As a side, I certainly love electronic music, and Summer Camp had plenty to offer. Summer Camp did an especially great job in their balance of schedule. There was a moderation of electronic and non-electronic music at all times, which moved to more electronic at night (for the most part). The days started easy in chill atmosphere with good vibes, which was essential in the 90-degree sun (the bags of ice for sale at the “general stores” truly were a godsend), until it got cool enough for energy levels to rise in place of the heat. The “Vibetent” was kept raging late into the night every night, and the spattering of great quality, late night performers left not a moment of boredom. During the day temperatures soared into the 100-degree range.
So in that vein, as the sun left the sky and dark set in, the strobes and swirling colors emerged against the night sky. What better way to make the switch from Jam to Dance music than with EOTO. The tight-but-groovy 4-piece band has been bridging the gap between modern dance music and more traditional rock influences for quite some time now - they played a great set in the ebbing sun.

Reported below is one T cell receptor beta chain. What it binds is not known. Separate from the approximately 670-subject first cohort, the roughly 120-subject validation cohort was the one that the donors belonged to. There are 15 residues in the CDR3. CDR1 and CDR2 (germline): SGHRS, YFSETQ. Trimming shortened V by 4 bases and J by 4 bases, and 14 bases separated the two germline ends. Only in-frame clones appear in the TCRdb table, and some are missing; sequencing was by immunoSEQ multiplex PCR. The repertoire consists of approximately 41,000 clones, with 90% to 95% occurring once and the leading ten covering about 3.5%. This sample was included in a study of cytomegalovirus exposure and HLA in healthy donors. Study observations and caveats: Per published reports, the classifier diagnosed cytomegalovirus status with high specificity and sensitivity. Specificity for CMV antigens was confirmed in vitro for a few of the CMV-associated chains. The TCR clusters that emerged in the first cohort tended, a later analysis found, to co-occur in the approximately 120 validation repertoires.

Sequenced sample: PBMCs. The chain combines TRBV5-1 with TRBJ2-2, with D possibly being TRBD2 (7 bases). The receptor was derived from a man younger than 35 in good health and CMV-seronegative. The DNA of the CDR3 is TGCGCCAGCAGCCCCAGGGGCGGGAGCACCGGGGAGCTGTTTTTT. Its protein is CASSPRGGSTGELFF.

With that much jam influence in my day, I had to get a little bit of dancing in. Flinch (who you may have heard featured on the new 12th Planet EP, The End is Near, played a straight raunchy set, reworking dubstep classics and large amounts of his own material. I had seen him open for 12th Planet at The Magic Stick in Detroit earlier this year, and wasn’t too ecstatic about his set that night. However, he threw everything on the table and pulled out all the stops in what I found to be an incredibly energetic live performance.